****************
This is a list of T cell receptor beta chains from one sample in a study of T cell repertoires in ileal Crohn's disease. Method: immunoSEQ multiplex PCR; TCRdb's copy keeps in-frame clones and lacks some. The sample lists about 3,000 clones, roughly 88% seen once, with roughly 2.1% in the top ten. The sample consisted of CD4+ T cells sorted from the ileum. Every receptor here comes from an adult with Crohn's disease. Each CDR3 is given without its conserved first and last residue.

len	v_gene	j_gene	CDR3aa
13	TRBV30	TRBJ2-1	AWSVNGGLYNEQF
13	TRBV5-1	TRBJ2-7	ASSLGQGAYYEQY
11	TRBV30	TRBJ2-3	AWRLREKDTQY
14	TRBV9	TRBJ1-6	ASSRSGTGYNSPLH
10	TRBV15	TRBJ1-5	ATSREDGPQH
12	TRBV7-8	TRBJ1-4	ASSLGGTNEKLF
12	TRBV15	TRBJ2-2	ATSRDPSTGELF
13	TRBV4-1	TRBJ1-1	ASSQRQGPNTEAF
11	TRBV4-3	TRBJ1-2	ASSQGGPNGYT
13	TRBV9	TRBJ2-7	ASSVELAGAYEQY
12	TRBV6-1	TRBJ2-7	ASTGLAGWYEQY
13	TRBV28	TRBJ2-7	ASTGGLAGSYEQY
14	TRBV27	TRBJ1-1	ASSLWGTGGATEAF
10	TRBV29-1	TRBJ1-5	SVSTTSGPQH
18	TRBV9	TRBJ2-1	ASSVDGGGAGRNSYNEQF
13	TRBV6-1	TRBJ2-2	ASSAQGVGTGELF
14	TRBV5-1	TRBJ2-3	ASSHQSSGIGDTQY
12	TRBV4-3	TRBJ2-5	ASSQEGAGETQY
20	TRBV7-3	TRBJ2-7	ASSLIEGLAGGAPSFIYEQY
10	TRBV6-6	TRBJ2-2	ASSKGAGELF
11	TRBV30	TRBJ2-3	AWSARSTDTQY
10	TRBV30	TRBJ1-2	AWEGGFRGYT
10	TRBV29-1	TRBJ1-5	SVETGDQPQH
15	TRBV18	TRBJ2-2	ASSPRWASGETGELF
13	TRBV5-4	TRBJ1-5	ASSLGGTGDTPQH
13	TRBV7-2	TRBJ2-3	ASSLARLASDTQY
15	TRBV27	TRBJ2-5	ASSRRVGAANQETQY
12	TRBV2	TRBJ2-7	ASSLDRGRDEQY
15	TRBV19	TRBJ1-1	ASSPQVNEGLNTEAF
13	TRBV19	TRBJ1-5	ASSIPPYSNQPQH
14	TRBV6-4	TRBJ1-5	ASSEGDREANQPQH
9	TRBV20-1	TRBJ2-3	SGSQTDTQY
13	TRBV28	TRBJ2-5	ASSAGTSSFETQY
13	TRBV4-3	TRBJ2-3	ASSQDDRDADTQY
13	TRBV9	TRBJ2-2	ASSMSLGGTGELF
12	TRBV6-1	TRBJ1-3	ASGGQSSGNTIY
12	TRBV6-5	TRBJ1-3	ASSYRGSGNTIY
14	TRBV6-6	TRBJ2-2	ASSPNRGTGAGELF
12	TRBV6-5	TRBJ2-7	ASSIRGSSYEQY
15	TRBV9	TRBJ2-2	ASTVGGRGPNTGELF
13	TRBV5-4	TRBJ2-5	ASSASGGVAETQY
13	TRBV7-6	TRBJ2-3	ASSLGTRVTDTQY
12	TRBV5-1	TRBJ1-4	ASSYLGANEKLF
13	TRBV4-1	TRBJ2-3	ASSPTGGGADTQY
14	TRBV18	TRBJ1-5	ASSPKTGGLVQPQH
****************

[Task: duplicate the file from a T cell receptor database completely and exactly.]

This is a list of T cell receptor beta chains from one sample in a study of T cell repertoires in ileal Crohn's disease. Method: immunoSEQ multiplex PCR; TCRdb's copy keeps in-frame clones and lacks some. The sample lists about 3,000 clones, roughly 88% seen once, with roughly 2.1% in the top ten. The sample consisted of CD4+ T cells sorted from the ileum. Every receptor here comes from an adult with Crohn's disease. Each CDR3 is given without its conserved first and last residue.

len	v_gene	j_gene	CDR3aa
13	TRBV30	TRBJ2-1	AWSVNGGLYNEQF
13	TRBV5-1	TRBJ2-7	ASSLGQGAYYEQY
11	TRBV30	TRBJ2-3	AWRLREKDTQY
14	TRBV9	TRBJ1-6	ASSRSGTGYNSPLH
10	TRBV15	TRBJ1-5	ATSREDGPQH
12	TRBV7-8	TRBJ1-4	ASSLGGTNEKLF
12	TRBV15	TRBJ2-2	ATSRDPSTGELF
13	TRBV4-1	TRBJ1-1	ASSQRQGPNTEAF
11	TRBV4-3	TRBJ1-2	ASSQGGPNGYT
13	TRBV9	TRBJ2-7	ASSVELAGAYEQY
12	TRBV6-1	TRBJ2-7	ASTGLAGWYEQY
13	TRBV28	TRBJ2-7	ASTGGLAGSYEQY
14	TRBV27	TRBJ1-1	ASSLWGTGGATEAF
10	TRBV29-1	TRBJ1-5	SVSTTSGPQH
18	TRBV9	TRBJ2-1	ASSVDGGGAGRNSYNEQF
13	TRBV6-1	TRBJ2-2	ASSAQGVGTGELF
14	TRBV5-1	TRBJ2-3	ASSHQSSGIGDTQY
12	TRBV4-3	TRBJ2-5	ASSQEGAGETQY
20	TRBV7-3	TRBJ2-7	ASSLIEGLAGGAPSFIYEQY
10	TRBV6-6	TRBJ2-2	ASSKGAGELF
11	TRBV30	TRBJ2-3	AWSARSTDTQY
10	TRBV30	TRBJ1-2	AWEGGFRGYT
10	TRBV29-1	TRBJ1-5	SVETGDQPQH
15	TRBV18	TRBJ2-2	ASSPRWASGETGELF
13	TRBV5-4	TRBJ1-5	ASSLGGTGDTPQH
13	TRBV7-2	TRBJ2-3	ASSLARLASDTQY
15	TRBV27	TRBJ2-5	ASSRRVGAANQETQY
12	TRBV2	TRBJ2-7	ASSLDRGRDEQY
15	TRBV19	TRBJ1-1	ASSPQVNEGLNTEAF
13	TRBV19	TRBJ1-5	ASSIPPYSNQPQH
14	TRBV6-4	TRBJ1-5	ASSEGDREANQPQH
9	TRBV20-1	TRBJ2-3	SGSQTDTQY
13	TRBV28	TRBJ2-5	ASSAGTSSFETQY
13	TRBV4-3	TRBJ2-3	ASSQDDRDADTQY
13	TRBV9	TRBJ2-2	ASSMSLGGTGELF
12	TRBV6-1	TRBJ1-3	ASGGQSSGNTIY
12	TRBV6-5	TRBJ1-3	ASSYRGSGNTIY
14	TRBV6-6	TRBJ2-2	ASSPNRGTGAGELF
12	TRBV6-5	TRBJ2-7	ASSIRGSSYEQY
15	TRBV9	TRBJ2-2	ASTVGGRGPNTGELF
13	TRBV5-4	TRBJ2-5	ASSASGGVAETQY
13	TRBV7-6	TRBJ2-3	ASSLGTRVTDTQY
12	TRBV5-1	TRBJ1-4	ASSYLGANEKLF
13	TRBV4-1	TRBJ2-3	ASSPTGGGADTQY
14	TRBV18	TRBJ1-5	ASSPKTGGLVQPQH